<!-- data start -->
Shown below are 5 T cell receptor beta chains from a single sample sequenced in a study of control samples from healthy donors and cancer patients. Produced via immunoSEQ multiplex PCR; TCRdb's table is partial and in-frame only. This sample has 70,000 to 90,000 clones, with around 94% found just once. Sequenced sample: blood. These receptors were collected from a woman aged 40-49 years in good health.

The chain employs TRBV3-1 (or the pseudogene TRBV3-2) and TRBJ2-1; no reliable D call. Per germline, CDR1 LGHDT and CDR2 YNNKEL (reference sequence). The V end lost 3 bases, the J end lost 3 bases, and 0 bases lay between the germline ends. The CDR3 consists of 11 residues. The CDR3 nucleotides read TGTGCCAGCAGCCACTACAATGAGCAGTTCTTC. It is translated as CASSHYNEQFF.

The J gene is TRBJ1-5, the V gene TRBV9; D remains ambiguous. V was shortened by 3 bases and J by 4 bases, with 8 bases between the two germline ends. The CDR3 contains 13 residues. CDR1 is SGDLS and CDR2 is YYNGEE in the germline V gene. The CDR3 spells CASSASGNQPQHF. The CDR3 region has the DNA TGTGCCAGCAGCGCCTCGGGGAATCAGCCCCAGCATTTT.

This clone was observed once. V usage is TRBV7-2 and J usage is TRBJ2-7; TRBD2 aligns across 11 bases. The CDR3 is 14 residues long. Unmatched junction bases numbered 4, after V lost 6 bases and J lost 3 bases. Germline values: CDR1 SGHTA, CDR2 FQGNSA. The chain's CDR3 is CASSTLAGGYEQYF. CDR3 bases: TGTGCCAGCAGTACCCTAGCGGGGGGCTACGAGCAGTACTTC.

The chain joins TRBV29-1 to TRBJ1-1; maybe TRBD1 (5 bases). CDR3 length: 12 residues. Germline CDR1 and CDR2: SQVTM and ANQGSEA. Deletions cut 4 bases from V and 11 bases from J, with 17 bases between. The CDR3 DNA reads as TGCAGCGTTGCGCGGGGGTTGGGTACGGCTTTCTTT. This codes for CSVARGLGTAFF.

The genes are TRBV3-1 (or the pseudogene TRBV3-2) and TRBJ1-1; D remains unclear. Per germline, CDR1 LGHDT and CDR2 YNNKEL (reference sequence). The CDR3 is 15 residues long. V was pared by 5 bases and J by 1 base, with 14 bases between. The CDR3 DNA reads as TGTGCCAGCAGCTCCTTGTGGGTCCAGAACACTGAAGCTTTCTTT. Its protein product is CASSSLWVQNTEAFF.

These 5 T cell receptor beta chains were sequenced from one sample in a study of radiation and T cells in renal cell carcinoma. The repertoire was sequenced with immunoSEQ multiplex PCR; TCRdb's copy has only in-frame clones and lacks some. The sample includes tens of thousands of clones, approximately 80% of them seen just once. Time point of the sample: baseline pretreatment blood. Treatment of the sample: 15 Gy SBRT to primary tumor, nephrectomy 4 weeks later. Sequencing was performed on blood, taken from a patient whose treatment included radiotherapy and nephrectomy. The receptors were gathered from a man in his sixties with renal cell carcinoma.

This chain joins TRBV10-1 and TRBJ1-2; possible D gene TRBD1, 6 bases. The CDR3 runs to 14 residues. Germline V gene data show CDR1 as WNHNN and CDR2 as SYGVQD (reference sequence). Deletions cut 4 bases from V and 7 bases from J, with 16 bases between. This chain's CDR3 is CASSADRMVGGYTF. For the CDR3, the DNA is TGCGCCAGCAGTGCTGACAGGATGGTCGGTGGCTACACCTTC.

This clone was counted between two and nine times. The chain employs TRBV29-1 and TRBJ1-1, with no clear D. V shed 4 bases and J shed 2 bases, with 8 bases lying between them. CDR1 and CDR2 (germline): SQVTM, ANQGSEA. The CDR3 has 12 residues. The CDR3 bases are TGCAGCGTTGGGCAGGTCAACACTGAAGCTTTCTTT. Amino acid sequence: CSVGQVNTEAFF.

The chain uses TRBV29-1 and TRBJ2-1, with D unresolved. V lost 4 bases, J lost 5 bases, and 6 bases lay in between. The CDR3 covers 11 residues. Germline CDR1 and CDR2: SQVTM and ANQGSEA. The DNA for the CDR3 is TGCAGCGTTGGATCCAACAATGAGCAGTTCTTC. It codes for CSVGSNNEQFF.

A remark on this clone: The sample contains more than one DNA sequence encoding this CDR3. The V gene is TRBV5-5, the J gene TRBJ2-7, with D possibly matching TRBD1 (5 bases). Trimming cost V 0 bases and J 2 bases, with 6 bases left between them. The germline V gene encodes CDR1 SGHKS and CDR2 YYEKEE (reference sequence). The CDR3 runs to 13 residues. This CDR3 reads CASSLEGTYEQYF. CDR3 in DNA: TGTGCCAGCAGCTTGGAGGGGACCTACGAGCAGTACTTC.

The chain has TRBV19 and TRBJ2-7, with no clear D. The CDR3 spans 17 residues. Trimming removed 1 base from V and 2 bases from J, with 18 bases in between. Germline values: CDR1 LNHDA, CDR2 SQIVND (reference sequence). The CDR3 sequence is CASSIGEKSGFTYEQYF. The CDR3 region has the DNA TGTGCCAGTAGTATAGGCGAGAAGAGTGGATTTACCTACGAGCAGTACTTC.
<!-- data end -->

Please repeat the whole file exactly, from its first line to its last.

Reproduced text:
Shown below are 5 T cell receptor beta chains from a single sample sequenced in a study of control samples from healthy donors and cancer patients. Produced via immunoSEQ multiplex PCR; TCRdb's table is partial and in-frame only. This sample has 70,000 to 90,000 clones, with around 94% found just once. Sequenced sample: blood. These receptors were collected from a woman aged 40-49 years in good health.

The chain employs TRBV3-1 (or the pseudogene TRBV3-2) and TRBJ2-1; no reliable D call. Per germline, CDR1 LGHDT and CDR2 YNNKEL (reference sequence). The V end lost 3 bases, the J end lost 3 bases, and 0 bases lay between the germline ends. The CDR3 consists of 11 residues. The CDR3 nucleotides read TGTGCCAGCAGCCACTACAATGAGCAGTTCTTC. It is translated as CASSHYNEQFF.

The J gene is TRBJ1-5, the V gene TRBV9; D remains ambiguous. V was shortened by 3 bases and J by 4 bases, with 8 bases between the two germline ends. The CDR3 contains 13 residues. CDR1 is SGDLS and CDR2 is YYNGEE in the germline V gene. The CDR3 spells CASSASGNQPQHF. The CDR3 region has the DNA TGTGCCAGCAGCGCCTCGGGGAATCAGCCCCAGCATTTT.

This clone was observed once. V usage is TRBV7-2 and J usage is TRBJ2-7; TRBD2 aligns across 11 bases. The CDR3 is 14 residues long. Unmatched junction bases numbered 4, after V lost 6 bases and J lost 3 bases. Germline values: CDR1 SGHTA, CDR2 FQGNSA. The chain's CDR3 is CASSTLAGGYEQYF. CDR3 bases: TGTGCCAGCAGTACCCTAGCGGGGGGCTACGAGCAGTACTTC.

The chain joins TRBV29-1 to TRBJ1-1; maybe TRBD1 (5 bases). CDR3 length: 12 residues. Germline CDR1 and CDR2: SQVTM and ANQGSEA. Deletions cut 4 bases from V and 11 bases from J, with 17 bases between. The CDR3 DNA reads as TGCAGCGTTGCGCGGGGGTTGGGTACGGCTTTCTTT. This codes for CSVARGLGTAFF.

The genes are TRBV3-1 (or the pseudogene TRBV3-2) and TRBJ1-1; D remains unclear. Per germline, CDR1 LGHDT and CDR2 YNNKEL (reference sequence). The CDR3 is 15 residues long. V was pared by 5 bases and J by 1 base, with 14 bases between. The CDR3 DNA reads as TGTGCCAGCAGCTCCTTGTGGGTCCAGAACACTGAAGCTTTCTTT. Its protein product is CASSSLWVQNTEAFF.

These 5 T cell receptor beta chains were sequenced from one sample in a study of radiation and T cells in renal cell carcinoma. The repertoire was sequenced with immunoSEQ multiplex PCR; TCRdb's copy has only in-frame clones and lacks some. The sample includes tens of thousands of clones, approximately 80% of them seen just once. Time point of the sample: baseline pretreatment blood. Treatment of the sample: 15 Gy SBRT to primary tumor, nephrectomy 4 weeks later. Sequencing was performed on blood, taken from a patient whose treatment included radiotherapy and nephrectomy. The receptors were gathered from a man in his sixties with renal cell carcinoma.

This chain joins TRBV10-1 and TRBJ1-2; possible D gene TRBD1, 6 bases. The CDR3 runs to 14 residues. Germline V gene data show CDR1 as WNHNN and CDR2 as SYGVQD (reference sequence). Deletions cut 4 bases from V and 7 bases from J, with 16 bases between. This chain's CDR3 is CASSADRMVGGYTF. For the CDR3, the DNA is TGCGCCAGCAGTGCTGACAGGATGGTCGGTGGCTACACCTTC.

This clone was counted between two and nine times. The chain employs TRBV29-1 and TRBJ1-1, with no clear D. V shed 4 bases and J shed 2 bases, with 8 bases lying between them. CDR1 and CDR2 (germline): SQVTM, ANQGSEA. The CDR3 has 12 residues. The CDR3 bases are TGCAGCGTTGGGCAGGTCAACACTGAAGCTTTCTTT. Amino acid sequence: CSVGQVNTEAFF.

The chain uses TRBV29-1 and TRBJ2-1, with D unresolved. V lost 4 bases, J lost 5 bases, and 6 bases lay in between. The CDR3 covers 11 residues. Germline CDR1 and CDR2: SQVTM and ANQGSEA. The DNA for the CDR3 is TGCAGCGTTGGATCCAACAATGAGCAGTTCTTC. It codes for CSVGSNNEQFF.

A remark on this clone: The sample contains more than one DNA sequence encoding this CDR3. The V gene is TRBV5-5, the J gene TRBJ2-7, with D possibly matching TRBD1 (5 bases). Trimming cost V 0 bases and J 2 bases, with 6 bases left between them. The germline V gene encodes CDR1 SGHKS and CDR2 YYEKEE (reference sequence). The CDR3 runs to 13 residues. This CDR3 reads CASSLEGTYEQYF. CDR3 in DNA: TGTGCCAGCAGCTTGGAGGGGACCTACGAGCAGTACTTC.

The chain has TRBV19 and TRBJ2-7, with no clear D. The CDR3 spans 17 residues. Trimming removed 1 base from V and 2 bases from J, with 18 bases in between. Germline values: CDR1 LNHDA, CDR2 SQIVND (reference sequence). The CDR3 sequence is CASSIGEKSGFTYEQYF. The CDR3 region has the DNA TGTGCCAGTAGTATAGGCGAGAAGAGTGGATTTACCTACGAGCAGTACTTC.